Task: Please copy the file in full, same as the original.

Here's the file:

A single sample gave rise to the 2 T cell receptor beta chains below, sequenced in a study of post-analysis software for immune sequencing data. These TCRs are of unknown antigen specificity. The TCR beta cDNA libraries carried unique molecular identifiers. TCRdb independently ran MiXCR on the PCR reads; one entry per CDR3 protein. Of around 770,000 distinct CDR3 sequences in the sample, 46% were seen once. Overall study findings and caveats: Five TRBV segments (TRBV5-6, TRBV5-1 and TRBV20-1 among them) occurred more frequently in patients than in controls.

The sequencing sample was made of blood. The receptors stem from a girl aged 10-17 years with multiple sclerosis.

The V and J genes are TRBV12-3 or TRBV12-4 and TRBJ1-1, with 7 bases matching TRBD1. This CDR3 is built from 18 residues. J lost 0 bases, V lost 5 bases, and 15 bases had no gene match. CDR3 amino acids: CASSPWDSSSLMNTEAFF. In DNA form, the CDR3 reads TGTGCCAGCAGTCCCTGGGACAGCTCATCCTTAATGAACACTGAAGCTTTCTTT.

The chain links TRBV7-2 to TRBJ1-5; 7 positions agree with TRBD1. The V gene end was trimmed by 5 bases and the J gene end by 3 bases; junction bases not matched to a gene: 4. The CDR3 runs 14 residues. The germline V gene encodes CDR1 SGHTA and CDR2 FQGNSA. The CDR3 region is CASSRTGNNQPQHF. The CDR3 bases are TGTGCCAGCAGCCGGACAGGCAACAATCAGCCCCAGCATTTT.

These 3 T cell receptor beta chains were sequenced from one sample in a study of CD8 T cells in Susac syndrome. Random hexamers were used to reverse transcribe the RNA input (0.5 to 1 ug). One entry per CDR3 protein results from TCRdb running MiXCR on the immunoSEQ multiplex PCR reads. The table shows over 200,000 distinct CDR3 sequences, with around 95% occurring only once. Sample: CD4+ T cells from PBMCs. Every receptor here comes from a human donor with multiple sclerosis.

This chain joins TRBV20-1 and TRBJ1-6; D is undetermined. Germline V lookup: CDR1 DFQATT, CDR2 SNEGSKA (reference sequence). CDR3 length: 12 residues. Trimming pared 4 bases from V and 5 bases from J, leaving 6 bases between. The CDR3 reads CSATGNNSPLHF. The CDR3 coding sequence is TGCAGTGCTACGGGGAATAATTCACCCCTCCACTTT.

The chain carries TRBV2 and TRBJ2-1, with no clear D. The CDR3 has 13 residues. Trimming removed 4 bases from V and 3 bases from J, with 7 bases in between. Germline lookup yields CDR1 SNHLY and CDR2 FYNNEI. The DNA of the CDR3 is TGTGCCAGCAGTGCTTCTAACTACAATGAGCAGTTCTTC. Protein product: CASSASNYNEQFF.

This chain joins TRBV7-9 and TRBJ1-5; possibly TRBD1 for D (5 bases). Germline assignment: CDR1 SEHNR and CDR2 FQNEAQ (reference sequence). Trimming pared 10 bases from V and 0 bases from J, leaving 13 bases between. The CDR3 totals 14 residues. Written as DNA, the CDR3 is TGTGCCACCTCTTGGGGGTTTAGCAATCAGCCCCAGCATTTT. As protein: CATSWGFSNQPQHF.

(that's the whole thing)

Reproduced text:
A single sample gave rise to the 2 T cell receptor beta chains below, sequenced in a study of post-analysis software for immune sequencing data. These TCRs are of unknown antigen specificity. The TCR beta cDNA libraries carried unique molecular identifiers. TCRdb independently ran MiXCR on the PCR reads; one entry per CDR3 protein. Of around 770,000 distinct CDR3 sequences in the sample, 46% were seen once. Overall study findings and caveats: Five TRBV segments (TRBV5-6, TRBV5-1 and TRBV20-1 among them) occurred more frequently in patients than in controls.

The sequencing sample was made of blood. The receptors stem from a girl aged 10-17 years with multiple sclerosis.

The V and J genes are TRBV12-3 or TRBV12-4 and TRBJ1-1, with 7 bases matching TRBD1. This CDR3 is built from 18 residues. J lost 0 bases, V lost 5 bases, and 15 bases had no gene match. CDR3 amino acids: CASSPWDSSSLMNTEAFF. In DNA form, the CDR3 reads TGTGCCAGCAGTCCCTGGGACAGCTCATCCTTAATGAACACTGAAGCTTTCTTT.

The chain links TRBV7-2 to TRBJ1-5; 7 positions agree with TRBD1. The V gene end was trimmed by 5 bases and the J gene end by 3 bases; junction bases not matched to a gene: 4. The CDR3 runs 14 residues. The germline V gene encodes CDR1 SGHTA and CDR2 FQGNSA. The CDR3 region is CASSRTGNNQPQHF. The CDR3 bases are TGTGCCAGCAGCCGGACAGGCAACAATCAGCCCCAGCATTTT.

These 3 T cell receptor beta chains were sequenced from one sample in a study of CD8 T cells in Susac syndrome. Random hexamers were used to reverse transcribe the RNA input (0.5 to 1 ug). One entry per CDR3 protein results from TCRdb running MiXCR on the immunoSEQ multiplex PCR reads. The table shows over 200,000 distinct CDR3 sequences, with around 95% occurring only once. Sample: CD4+ T cells from PBMCs. Every receptor here comes from a human donor with multiple sclerosis.

This chain joins TRBV20-1 and TRBJ1-6; D is undetermined. Germline V lookup: CDR1 DFQATT, CDR2 SNEGSKA (reference sequence). CDR3 length: 12 residues. Trimming pared 4 bases from V and 5 bases from J, leaving 6 bases between. The CDR3 reads CSATGNNSPLHF. The CDR3 coding sequence is TGCAGTGCTACGGGGAATAATTCACCCCTCCACTTT.

The chain carries TRBV2 and TRBJ2-1, with no clear D. The CDR3 has 13 residues. Trimming removed 4 bases from V and 3 bases from J, with 7 bases in between. Germline lookup yields CDR1 SNHLY and CDR2 FYNNEI. The DNA of the CDR3 is TGTGCCAGCAGTGCTTCTAACTACAATGAGCAGTTCTTC. Protein product: CASSASNYNEQFF.

This chain joins TRBV7-9 and TRBJ1-5; possibly TRBD1 for D (5 bases). Germline assignment: CDR1 SEHNR and CDR2 FQNEAQ (reference sequence). Trimming pared 10 bases from V and 0 bases from J, leaving 13 bases between. The CDR3 totals 14 residues. Written as DNA, the CDR3 is TGTGCCACCTCTTGGGGGTTTAGCAATCAGCCCCAGCATTTT. As protein: CATSWGFSNQPQHF.